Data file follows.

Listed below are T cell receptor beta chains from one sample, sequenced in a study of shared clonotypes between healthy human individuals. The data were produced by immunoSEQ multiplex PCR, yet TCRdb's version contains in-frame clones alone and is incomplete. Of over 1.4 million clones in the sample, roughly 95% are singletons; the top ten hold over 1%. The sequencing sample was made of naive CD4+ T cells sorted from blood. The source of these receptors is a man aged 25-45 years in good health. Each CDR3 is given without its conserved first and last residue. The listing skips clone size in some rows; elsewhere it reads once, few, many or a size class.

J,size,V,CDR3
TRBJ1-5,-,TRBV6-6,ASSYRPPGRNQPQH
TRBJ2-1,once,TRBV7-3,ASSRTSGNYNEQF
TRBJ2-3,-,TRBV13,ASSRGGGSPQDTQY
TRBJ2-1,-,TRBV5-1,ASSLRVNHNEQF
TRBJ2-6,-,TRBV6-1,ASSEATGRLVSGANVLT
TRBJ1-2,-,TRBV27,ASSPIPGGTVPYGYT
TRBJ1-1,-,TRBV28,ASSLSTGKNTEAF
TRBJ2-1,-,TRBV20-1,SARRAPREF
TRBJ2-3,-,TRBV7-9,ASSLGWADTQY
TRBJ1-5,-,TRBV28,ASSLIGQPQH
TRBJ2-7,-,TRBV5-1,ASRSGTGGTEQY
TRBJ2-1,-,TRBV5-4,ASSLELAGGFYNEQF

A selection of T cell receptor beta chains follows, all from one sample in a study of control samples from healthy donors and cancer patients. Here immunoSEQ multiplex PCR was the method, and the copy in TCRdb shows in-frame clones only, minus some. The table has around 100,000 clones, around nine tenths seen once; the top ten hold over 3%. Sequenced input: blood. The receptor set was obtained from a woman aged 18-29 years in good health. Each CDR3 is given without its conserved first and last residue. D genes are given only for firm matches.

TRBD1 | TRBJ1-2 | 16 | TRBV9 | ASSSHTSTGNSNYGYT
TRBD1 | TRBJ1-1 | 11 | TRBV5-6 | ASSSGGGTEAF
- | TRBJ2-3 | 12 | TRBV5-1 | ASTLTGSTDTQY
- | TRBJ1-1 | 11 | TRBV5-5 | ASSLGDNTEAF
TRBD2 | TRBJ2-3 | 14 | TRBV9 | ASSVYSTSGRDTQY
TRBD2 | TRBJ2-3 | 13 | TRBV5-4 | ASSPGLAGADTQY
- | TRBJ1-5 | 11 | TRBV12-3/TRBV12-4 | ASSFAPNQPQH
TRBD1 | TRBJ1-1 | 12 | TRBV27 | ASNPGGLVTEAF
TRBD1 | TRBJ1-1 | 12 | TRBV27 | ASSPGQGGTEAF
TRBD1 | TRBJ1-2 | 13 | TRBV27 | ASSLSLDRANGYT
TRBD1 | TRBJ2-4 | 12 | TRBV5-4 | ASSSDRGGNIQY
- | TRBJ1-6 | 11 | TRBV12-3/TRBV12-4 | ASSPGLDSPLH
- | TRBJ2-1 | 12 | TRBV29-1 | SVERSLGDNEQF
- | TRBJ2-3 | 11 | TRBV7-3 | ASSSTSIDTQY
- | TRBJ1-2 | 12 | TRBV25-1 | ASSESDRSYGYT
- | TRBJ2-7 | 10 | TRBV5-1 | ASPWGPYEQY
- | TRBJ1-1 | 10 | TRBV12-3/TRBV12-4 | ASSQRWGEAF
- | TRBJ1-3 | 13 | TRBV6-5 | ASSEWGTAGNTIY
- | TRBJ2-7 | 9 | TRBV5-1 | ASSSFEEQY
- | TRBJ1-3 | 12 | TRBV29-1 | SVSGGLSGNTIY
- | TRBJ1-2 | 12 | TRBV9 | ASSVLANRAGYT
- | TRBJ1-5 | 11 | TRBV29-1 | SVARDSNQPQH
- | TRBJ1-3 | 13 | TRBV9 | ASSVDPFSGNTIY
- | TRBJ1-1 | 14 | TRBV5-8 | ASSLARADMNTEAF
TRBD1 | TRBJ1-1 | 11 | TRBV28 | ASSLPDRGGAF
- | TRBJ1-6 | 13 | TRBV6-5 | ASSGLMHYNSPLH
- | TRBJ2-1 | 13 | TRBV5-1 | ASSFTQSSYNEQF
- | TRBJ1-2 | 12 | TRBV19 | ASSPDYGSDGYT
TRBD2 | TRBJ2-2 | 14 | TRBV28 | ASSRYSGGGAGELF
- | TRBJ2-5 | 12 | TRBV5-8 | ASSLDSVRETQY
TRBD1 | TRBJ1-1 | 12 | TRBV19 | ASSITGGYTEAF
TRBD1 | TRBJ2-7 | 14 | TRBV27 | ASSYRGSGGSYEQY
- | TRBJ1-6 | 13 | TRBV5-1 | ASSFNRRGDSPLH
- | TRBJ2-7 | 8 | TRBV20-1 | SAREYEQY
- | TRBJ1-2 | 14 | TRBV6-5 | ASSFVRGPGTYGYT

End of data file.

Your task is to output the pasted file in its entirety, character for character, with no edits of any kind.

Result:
Listed below are T cell receptor beta chains from one sample, sequenced in a study of shared clonotypes between healthy human individuals. The data were produced by immunoSEQ multiplex PCR, yet TCRdb's version contains in-frame clones alone and is incomplete. Of over 1.4 million clones in the sample, roughly 95% are singletons; the top ten hold over 1%. The sequencing sample was made of naive CD4+ T cells sorted from blood. The source of these receptors is a man aged 25-45 years in good health. Each CDR3 is given without its conserved first and last residue. The listing skips clone size in some rows; elsewhere it reads once, few, many or a size class.

J,size,V,CDR3
TRBJ1-5,-,TRBV6-6,ASSYRPPGRNQPQH
TRBJ2-1,once,TRBV7-3,ASSRTSGNYNEQF
TRBJ2-3,-,TRBV13,ASSRGGGSPQDTQY
TRBJ2-1,-,TRBV5-1,ASSLRVNHNEQF
TRBJ2-6,-,TRBV6-1,ASSEATGRLVSGANVLT
TRBJ1-2,-,TRBV27,ASSPIPGGTVPYGYT
TRBJ1-1,-,TRBV28,ASSLSTGKNTEAF
TRBJ2-1,-,TRBV20-1,SARRAPREF
TRBJ2-3,-,TRBV7-9,ASSLGWADTQY
TRBJ1-5,-,TRBV28,ASSLIGQPQH
TRBJ2-7,-,TRBV5-1,ASRSGTGGTEQY
TRBJ2-1,-,TRBV5-4,ASSLELAGGFYNEQF

A selection of T cell receptor beta chains follows, all from one sample in a study of control samples from healthy donors and cancer patients. Here immunoSEQ multiplex PCR was the method, and the copy in TCRdb shows in-frame clones only, minus some. The table has around 100,000 clones, around nine tenths seen once; the top ten hold over 3%. Sequenced input: blood. The receptor set was obtained from a woman aged 18-29 years in good health. Each CDR3 is given without its conserved first and last residue. D genes are given only for firm matches.

TRBD1 | TRBJ1-2 | 16 | TRBV9 | ASSSHTSTGNSNYGYT
TRBD1 | TRBJ1-1 | 11 | TRBV5-6 | ASSSGGGTEAF
- | TRBJ2-3 | 12 | TRBV5-1 | ASTLTGSTDTQY
- | TRBJ1-1 | 11 | TRBV5-5 | ASSLGDNTEAF
TRBD2 | TRBJ2-3 | 14 | TRBV9 | ASSVYSTSGRDTQY
TRBD2 | TRBJ2-3 | 13 | TRBV5-4 | ASSPGLAGADTQY
- | TRBJ1-5 | 11 | TRBV12-3/TRBV12-4 | ASSFAPNQPQH
TRBD1 | TRBJ1-1 | 12 | TRBV27 | ASNPGGLVTEAF
TRBD1 | TRBJ1-1 | 12 | TRBV27 | ASSPGQGGTEAF
TRBD1 | TRBJ1-2 | 13 | TRBV27 | ASSLSLDRANGYT
TRBD1 | TRBJ2-4 | 12 | TRBV5-4 | ASSSDRGGNIQY
- | TRBJ1-6 | 11 | TRBV12-3/TRBV12-4 | ASSPGLDSPLH
- | TRBJ2-1 | 12 | TRBV29-1 | SVERSLGDNEQF
- | TRBJ2-3 | 11 | TRBV7-3 | ASSSTSIDTQY
- | TRBJ1-2 | 12 | TRBV25-1 | ASSESDRSYGYT
- | TRBJ2-7 | 10 | TRBV5-1 | ASPWGPYEQY
- | TRBJ1-1 | 10 | TRBV12-3/TRBV12-4 | ASSQRWGEAF
- | TRBJ1-3 | 13 | TRBV6-5 | ASSEWGTAGNTIY
- | TRBJ2-7 | 9 | TRBV5-1 | ASSSFEEQY
- | TRBJ1-3 | 12 | TRBV29-1 | SVSGGLSGNTIY
- | TRBJ1-2 | 12 | TRBV9 | ASSVLANRAGYT
- | TRBJ1-5 | 11 | TRBV29-1 | SVARDSNQPQH
- | TRBJ1-3 | 13 | TRBV9 | ASSVDPFSGNTIY
- | TRBJ1-1 | 14 | TRBV5-8 | ASSLARADMNTEAF
TRBD1 | TRBJ1-1 | 11 | TRBV28 | ASSLPDRGGAF
- | TRBJ1-6 | 13 | TRBV6-5 | ASSGLMHYNSPLH
- | TRBJ2-1 | 13 | TRBV5-1 | ASSFTQSSYNEQF
- | TRBJ1-2 | 12 | TRBV19 | ASSPDYGSDGYT
TRBD2 | TRBJ2-2 | 14 | TRBV28 | ASSRYSGGGAGELF
- | TRBJ2-5 | 12 | TRBV5-8 | ASSLDSVRETQY
TRBD1 | TRBJ1-1 | 12 | TRBV19 | ASSITGGYTEAF
TRBD1 | TRBJ2-7 | 14 | TRBV27 | ASSYRGSGGSYEQY
- | TRBJ1-6 | 13 | TRBV5-1 | ASSFNRRGDSPLH
- | TRBJ2-7 | 8 | TRBV20-1 | SAREYEQY
- | TRBJ1-2 | 14 | TRBV6-5 | ASSFVRGPGTYGYT